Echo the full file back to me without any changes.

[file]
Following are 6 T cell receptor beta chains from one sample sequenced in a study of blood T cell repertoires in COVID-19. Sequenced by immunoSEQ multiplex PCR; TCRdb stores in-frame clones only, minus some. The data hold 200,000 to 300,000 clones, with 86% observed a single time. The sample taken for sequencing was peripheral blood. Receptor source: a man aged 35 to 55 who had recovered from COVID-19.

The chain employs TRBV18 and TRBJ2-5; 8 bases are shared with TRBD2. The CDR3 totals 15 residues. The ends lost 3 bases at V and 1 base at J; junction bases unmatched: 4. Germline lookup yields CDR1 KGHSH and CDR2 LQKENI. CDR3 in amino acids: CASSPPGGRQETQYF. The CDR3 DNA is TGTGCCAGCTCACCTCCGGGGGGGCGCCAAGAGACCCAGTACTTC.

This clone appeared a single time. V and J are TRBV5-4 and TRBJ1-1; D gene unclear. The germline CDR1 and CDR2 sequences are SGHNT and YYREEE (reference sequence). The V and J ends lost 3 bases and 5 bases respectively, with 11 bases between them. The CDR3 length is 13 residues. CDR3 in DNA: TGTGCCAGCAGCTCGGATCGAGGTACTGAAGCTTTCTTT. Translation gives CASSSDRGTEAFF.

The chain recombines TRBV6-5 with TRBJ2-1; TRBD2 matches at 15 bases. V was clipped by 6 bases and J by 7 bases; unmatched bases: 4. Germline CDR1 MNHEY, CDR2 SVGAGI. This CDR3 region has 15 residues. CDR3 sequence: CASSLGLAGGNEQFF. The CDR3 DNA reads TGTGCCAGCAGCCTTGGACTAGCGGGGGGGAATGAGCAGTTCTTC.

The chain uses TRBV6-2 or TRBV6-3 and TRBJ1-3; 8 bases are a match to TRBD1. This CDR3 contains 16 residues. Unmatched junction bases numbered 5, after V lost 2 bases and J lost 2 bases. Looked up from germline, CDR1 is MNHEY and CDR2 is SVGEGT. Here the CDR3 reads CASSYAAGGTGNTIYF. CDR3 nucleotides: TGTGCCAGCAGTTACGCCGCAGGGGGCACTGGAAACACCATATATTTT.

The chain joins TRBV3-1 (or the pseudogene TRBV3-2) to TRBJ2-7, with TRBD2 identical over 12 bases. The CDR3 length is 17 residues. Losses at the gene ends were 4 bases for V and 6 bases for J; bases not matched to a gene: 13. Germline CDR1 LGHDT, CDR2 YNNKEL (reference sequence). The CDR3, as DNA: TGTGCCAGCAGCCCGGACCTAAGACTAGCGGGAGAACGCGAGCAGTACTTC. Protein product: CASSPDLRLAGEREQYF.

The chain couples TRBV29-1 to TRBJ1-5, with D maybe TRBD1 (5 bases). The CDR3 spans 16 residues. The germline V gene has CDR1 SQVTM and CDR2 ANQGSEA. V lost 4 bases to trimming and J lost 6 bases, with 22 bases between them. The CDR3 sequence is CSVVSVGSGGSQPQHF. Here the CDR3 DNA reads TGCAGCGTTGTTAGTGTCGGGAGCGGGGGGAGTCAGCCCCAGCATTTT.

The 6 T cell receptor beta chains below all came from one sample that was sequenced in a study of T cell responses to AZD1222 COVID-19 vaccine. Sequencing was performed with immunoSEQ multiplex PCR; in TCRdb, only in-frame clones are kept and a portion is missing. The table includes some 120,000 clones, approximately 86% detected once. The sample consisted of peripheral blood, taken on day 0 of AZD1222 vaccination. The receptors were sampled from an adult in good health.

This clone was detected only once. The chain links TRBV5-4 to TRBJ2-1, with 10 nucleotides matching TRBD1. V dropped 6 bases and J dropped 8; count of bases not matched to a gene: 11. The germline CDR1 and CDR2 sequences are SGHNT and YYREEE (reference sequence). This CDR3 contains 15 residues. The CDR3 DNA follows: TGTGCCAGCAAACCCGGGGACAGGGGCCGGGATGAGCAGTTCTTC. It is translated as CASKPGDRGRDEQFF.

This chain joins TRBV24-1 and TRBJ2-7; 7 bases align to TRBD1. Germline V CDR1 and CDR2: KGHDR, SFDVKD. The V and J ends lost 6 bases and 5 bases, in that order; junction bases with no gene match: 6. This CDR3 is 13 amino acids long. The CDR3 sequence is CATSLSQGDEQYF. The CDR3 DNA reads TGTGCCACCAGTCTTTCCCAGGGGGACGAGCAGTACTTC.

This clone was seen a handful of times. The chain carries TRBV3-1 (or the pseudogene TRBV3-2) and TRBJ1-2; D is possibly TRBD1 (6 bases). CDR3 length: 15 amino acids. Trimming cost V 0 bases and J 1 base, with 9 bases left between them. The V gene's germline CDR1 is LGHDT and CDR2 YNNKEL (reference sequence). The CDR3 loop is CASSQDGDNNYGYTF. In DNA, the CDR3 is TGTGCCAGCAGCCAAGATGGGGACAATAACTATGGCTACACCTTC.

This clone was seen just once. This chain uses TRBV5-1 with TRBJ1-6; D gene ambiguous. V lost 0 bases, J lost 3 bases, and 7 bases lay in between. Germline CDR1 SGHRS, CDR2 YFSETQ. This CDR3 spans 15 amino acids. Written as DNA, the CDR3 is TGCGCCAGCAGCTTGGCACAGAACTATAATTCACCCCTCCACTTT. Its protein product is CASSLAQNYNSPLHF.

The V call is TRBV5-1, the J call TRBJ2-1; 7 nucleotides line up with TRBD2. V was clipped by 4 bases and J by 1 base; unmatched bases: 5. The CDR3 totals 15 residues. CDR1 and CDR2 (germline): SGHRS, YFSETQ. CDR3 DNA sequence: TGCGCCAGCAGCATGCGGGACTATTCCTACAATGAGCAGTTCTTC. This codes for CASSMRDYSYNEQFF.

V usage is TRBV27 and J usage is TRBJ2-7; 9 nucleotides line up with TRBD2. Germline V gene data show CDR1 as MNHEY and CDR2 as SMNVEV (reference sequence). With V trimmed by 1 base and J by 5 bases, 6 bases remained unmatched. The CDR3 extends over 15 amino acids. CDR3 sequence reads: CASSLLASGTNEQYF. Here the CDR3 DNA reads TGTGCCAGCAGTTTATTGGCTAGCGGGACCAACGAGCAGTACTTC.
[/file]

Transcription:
Following are 6 T cell receptor beta chains from one sample sequenced in a study of blood T cell repertoires in COVID-19. Sequenced by immunoSEQ multiplex PCR; TCRdb stores in-frame clones only, minus some. The data hold 200,000 to 300,000 clones, with 86% observed a single time. The sample taken for sequencing was peripheral blood. Receptor source: a man aged 35 to 55 who had recovered from COVID-19.

The chain employs TRBV18 and TRBJ2-5; 8 bases are shared with TRBD2. The CDR3 totals 15 residues. The ends lost 3 bases at V and 1 base at J; junction bases unmatched: 4. Germline lookup yields CDR1 KGHSH and CDR2 LQKENI. CDR3 in amino acids: CASSPPGGRQETQYF. The CDR3 DNA is TGTGCCAGCTCACCTCCGGGGGGGCGCCAAGAGACCCAGTACTTC.

This clone appeared a single time. V and J are TRBV5-4 and TRBJ1-1; D gene unclear. The germline CDR1 and CDR2 sequences are SGHNT and YYREEE (reference sequence). The V and J ends lost 3 bases and 5 bases respectively, with 11 bases between them. The CDR3 length is 13 residues. CDR3 in DNA: TGTGCCAGCAGCTCGGATCGAGGTACTGAAGCTTTCTTT. Translation gives CASSSDRGTEAFF.

The chain recombines TRBV6-5 with TRBJ2-1; TRBD2 matches at 15 bases. V was clipped by 6 bases and J by 7 bases; unmatched bases: 4. Germline CDR1 MNHEY, CDR2 SVGAGI. This CDR3 region has 15 residues. CDR3 sequence: CASSLGLAGGNEQFF. The CDR3 DNA reads TGTGCCAGCAGCCTTGGACTAGCGGGGGGGAATGAGCAGTTCTTC.

The chain uses TRBV6-2 or TRBV6-3 and TRBJ1-3; 8 bases are a match to TRBD1. This CDR3 contains 16 residues. Unmatched junction bases numbered 5, after V lost 2 bases and J lost 2 bases. Looked up from germline, CDR1 is MNHEY and CDR2 is SVGEGT. Here the CDR3 reads CASSYAAGGTGNTIYF. CDR3 nucleotides: TGTGCCAGCAGTTACGCCGCAGGGGGCACTGGAAACACCATATATTTT.

The chain joins TRBV3-1 (or the pseudogene TRBV3-2) to TRBJ2-7, with TRBD2 identical over 12 bases. The CDR3 length is 17 residues. Losses at the gene ends were 4 bases for V and 6 bases for J; bases not matched to a gene: 13. Germline CDR1 LGHDT, CDR2 YNNKEL (reference sequence). The CDR3, as DNA: TGTGCCAGCAGCCCGGACCTAAGACTAGCGGGAGAACGCGAGCAGTACTTC. Protein product: CASSPDLRLAGEREQYF.

The chain couples TRBV29-1 to TRBJ1-5, with D maybe TRBD1 (5 bases). The CDR3 spans 16 residues. The germline V gene has CDR1 SQVTM and CDR2 ANQGSEA. V lost 4 bases to trimming and J lost 6 bases, with 22 bases between them. The CDR3 sequence is CSVVSVGSGGSQPQHF. Here the CDR3 DNA reads TGCAGCGTTGTTAGTGTCGGGAGCGGGGGGAGTCAGCCCCAGCATTTT.

The 6 T cell receptor beta chains below all came from one sample that was sequenced in a study of T cell responses to AZD1222 COVID-19 vaccine. Sequencing was performed with immunoSEQ multiplex PCR; in TCRdb, only in-frame clones are kept and a portion is missing. The table includes some 120,000 clones, approximately 86% detected once. The sample consisted of peripheral blood, taken on day 0 of AZD1222 vaccination. The receptors were sampled from an adult in good health.

This clone was detected only once. The chain links TRBV5-4 to TRBJ2-1, with 10 nucleotides matching TRBD1. V dropped 6 bases and J dropped 8; count of bases not matched to a gene: 11. The germline CDR1 and CDR2 sequences are SGHNT and YYREEE (reference sequence). This CDR3 contains 15 residues. The CDR3 DNA follows: TGTGCCAGCAAACCCGGGGACAGGGGCCGGGATGAGCAGTTCTTC. It is translated as CASKPGDRGRDEQFF.

This chain joins TRBV24-1 and TRBJ2-7; 7 bases align to TRBD1. Germline V CDR1 and CDR2: KGHDR, SFDVKD. The V and J ends lost 6 bases and 5 bases, in that order; junction bases with no gene match: 6. This CDR3 is 13 amino acids long. The CDR3 sequence is CATSLSQGDEQYF. The CDR3 DNA reads TGTGCCACCAGTCTTTCCCAGGGGGACGAGCAGTACTTC.

This clone was seen a handful of times. The chain carries TRBV3-1 (or the pseudogene TRBV3-2) and TRBJ1-2; D is possibly TRBD1 (6 bases). CDR3 length: 15 amino acids. Trimming cost V 0 bases and J 1 base, with 9 bases left between them. The V gene's germline CDR1 is LGHDT and CDR2 YNNKEL (reference sequence). The CDR3 loop is CASSQDGDNNYGYTF. In DNA, the CDR3 is TGTGCCAGCAGCCAAGATGGGGACAATAACTATGGCTACACCTTC.

This clone was seen just once. This chain uses TRBV5-1 with TRBJ1-6; D gene ambiguous. V lost 0 bases, J lost 3 bases, and 7 bases lay in between. Germline CDR1 SGHRS, CDR2 YFSETQ. This CDR3 spans 15 amino acids. Written as DNA, the CDR3 is TGCGCCAGCAGCTTGGCACAGAACTATAATTCACCCCTCCACTTT. Its protein product is CASSLAQNYNSPLHF.

The V call is TRBV5-1, the J call TRBJ2-1; 7 nucleotides line up with TRBD2. V was clipped by 4 bases and J by 1 base; unmatched bases: 5. The CDR3 totals 15 residues. CDR1 and CDR2 (germline): SGHRS, YFSETQ. CDR3 DNA sequence: TGCGCCAGCAGCATGCGGGACTATTCCTACAATGAGCAGTTCTTC. This codes for CASSMRDYSYNEQFF.

V usage is TRBV27 and J usage is TRBJ2-7; 9 nucleotides line up with TRBD2. Germline V gene data show CDR1 as MNHEY and CDR2 as SMNVEV (reference sequence). With V trimmed by 1 base and J by 5 bases, 6 bases remained unmatched. The CDR3 extends over 15 amino acids. CDR3 sequence reads: CASSLLASGTNEQYF. Here the CDR3 DNA reads TGTGCCAGCAGTTTATTGGCTAGCGGGACCAACGAGCAGTACTTC.